An object fell from the envelope, a ring of red metal bearing the simple crest "C." I barely noticed it in my excitement. There was lettering on the inside of the envelope, which had opened in a manner surprisingly like a foreign air-mail letter, where the envelope serves also as stationery. The lettering was in the same script as my name on the outside of the envelope. I noticed the date and froze, my hands clenched on the metallic paper. It was dated the third of February, 1640. It was dated more than three hundred years ago, and I was reading it in the sixth decade of the twentieth century. Oddly enough, also, the day on which I was reading it was the third of February. The signature at the bottom was not in the old script, but might have been done in modern cursive English.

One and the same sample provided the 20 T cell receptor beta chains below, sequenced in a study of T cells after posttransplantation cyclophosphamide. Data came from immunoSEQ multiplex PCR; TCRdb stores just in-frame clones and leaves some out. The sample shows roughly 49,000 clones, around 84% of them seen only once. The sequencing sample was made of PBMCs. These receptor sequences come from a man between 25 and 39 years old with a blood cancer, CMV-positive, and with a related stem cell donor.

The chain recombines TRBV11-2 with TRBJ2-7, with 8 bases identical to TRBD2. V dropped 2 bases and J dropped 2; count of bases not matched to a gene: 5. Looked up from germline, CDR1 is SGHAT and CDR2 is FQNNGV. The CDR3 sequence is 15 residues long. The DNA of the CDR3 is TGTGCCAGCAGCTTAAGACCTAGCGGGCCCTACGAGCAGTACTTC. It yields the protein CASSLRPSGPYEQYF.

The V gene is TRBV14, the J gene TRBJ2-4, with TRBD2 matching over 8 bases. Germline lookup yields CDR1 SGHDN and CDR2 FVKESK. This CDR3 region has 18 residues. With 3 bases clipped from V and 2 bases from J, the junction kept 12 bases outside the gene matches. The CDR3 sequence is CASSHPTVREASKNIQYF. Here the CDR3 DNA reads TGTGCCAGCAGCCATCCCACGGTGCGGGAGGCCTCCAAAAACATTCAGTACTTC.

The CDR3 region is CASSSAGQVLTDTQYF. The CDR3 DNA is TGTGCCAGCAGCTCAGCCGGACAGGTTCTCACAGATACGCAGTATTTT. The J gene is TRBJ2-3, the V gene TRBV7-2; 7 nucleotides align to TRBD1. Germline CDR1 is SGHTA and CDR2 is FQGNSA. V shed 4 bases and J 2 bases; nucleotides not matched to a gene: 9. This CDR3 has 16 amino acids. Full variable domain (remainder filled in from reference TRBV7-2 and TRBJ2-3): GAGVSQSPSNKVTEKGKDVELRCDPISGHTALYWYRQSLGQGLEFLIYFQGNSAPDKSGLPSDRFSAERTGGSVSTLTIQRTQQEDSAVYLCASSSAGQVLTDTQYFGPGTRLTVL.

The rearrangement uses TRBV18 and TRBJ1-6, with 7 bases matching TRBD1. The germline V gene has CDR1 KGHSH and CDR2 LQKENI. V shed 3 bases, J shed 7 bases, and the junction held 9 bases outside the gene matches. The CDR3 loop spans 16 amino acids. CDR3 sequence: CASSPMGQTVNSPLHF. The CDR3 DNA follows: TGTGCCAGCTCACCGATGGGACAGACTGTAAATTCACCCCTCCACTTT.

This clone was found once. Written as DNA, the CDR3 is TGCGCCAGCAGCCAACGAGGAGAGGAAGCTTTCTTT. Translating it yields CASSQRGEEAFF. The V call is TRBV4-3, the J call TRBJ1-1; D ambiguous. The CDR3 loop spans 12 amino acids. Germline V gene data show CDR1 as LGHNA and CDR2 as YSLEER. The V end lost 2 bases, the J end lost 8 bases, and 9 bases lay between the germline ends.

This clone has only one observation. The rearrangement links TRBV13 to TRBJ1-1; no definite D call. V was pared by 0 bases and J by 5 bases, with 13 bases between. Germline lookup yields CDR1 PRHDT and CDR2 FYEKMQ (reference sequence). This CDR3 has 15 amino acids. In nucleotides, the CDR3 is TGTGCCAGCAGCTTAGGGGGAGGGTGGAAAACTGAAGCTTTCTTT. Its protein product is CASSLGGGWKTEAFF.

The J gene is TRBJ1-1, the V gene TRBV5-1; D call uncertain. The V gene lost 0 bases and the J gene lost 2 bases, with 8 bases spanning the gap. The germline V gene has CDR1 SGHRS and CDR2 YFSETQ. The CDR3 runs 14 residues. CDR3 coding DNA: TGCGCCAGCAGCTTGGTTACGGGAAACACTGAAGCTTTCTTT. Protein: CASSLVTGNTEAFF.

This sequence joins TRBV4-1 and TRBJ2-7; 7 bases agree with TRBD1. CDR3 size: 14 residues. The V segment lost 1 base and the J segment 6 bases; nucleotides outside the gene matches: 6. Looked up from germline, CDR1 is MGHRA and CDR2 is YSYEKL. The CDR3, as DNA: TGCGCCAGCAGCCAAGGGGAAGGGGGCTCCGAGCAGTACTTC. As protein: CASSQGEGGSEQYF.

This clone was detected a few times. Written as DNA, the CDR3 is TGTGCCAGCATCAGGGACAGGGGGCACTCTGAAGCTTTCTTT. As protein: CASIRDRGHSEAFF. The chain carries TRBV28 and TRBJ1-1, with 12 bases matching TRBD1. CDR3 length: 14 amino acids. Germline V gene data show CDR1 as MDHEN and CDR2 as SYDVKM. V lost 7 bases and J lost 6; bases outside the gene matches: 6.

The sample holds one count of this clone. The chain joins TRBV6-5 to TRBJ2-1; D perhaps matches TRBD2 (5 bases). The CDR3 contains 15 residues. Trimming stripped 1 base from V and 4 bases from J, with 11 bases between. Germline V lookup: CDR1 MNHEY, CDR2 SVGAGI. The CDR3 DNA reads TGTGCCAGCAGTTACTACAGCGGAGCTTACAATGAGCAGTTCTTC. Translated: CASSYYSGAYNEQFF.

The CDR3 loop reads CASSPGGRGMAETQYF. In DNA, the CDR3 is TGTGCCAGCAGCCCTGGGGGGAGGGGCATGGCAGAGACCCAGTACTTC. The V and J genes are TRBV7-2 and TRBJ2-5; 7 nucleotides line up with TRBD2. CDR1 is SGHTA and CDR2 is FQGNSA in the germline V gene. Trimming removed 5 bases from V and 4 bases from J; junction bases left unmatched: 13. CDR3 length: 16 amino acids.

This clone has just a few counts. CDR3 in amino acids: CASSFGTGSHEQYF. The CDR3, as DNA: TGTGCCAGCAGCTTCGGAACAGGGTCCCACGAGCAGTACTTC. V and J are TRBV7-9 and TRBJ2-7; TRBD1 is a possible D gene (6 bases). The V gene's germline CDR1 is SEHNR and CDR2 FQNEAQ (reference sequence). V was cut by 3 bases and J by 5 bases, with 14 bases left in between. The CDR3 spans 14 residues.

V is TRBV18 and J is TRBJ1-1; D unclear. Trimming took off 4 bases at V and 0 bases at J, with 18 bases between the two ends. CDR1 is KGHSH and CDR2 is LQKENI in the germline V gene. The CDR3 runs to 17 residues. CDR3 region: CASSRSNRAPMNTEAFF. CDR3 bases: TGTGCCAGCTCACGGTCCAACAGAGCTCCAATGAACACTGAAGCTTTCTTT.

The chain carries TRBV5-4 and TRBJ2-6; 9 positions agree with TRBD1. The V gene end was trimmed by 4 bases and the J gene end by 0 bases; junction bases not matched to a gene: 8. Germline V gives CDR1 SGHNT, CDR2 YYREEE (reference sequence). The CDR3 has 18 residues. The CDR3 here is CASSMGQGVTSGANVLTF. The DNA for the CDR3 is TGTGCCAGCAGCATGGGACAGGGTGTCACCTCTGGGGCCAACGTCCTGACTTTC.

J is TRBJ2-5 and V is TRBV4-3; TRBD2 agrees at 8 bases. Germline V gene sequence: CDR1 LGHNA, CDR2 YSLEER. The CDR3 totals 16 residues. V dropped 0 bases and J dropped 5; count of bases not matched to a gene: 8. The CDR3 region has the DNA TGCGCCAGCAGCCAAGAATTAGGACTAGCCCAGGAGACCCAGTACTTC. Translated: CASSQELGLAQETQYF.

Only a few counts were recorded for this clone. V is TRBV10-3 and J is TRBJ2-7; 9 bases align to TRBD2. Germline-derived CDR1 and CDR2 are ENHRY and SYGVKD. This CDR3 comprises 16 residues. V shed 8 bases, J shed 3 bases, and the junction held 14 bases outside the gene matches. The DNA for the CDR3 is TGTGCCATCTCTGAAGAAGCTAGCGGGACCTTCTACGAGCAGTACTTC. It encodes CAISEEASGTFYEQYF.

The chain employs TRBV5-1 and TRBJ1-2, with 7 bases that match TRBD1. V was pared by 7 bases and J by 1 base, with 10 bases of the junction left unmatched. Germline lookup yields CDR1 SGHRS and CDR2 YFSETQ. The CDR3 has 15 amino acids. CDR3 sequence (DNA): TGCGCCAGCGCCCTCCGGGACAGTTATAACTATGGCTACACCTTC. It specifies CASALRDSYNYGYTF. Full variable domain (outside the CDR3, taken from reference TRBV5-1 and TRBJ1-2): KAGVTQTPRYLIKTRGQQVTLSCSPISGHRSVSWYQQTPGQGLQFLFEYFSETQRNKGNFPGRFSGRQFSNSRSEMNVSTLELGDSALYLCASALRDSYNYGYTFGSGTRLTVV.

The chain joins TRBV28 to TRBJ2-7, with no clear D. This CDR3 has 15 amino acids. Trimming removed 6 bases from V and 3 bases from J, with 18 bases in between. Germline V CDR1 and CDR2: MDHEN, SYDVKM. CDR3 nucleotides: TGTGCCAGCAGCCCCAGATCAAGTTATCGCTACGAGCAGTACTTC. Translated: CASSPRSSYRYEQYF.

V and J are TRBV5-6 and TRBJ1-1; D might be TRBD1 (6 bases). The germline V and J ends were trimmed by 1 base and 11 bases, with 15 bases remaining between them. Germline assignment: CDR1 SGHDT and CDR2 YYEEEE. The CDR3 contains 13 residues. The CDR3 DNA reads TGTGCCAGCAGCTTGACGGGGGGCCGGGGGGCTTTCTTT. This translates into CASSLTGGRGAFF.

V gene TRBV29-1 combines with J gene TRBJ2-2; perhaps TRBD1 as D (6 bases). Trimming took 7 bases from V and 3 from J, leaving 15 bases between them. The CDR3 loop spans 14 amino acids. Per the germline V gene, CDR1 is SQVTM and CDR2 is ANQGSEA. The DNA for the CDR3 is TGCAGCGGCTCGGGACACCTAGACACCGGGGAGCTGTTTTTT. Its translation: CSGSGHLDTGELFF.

I had seen the signature once or twice before, on some letters my aunt had saved. I knew the signature, though I could not remember the man. It was the signature of my father, Matthew Cabot, who had disappeared when I was an infant.
I was dizzy, unsettled. It seemed my vision reeled; I couldn't move. Things grew black for a moment, but I shook myself and clenched my teeth, breathed in the sharp, cold mountain air, once, twice, three times, slowly, gathering the piercing contact of reality into my lungs, reassuring myself that I was alive, not dreaming, that I held in my hands a letter with an incredible date, delivered more than three hundred years later in the mountains of New Hampshire, written by a man who presumably, if still alive, was, as we reckon time, no more than fifty years of age—my father.
Even now I can remember the letter to the last word. I think I will carry its simple, abrupt message burned into the cells of my brain until, as it is elsewhere said, I have returned to the Cities of Dust.
The third day of February, in the
Year of Our Lord 1640.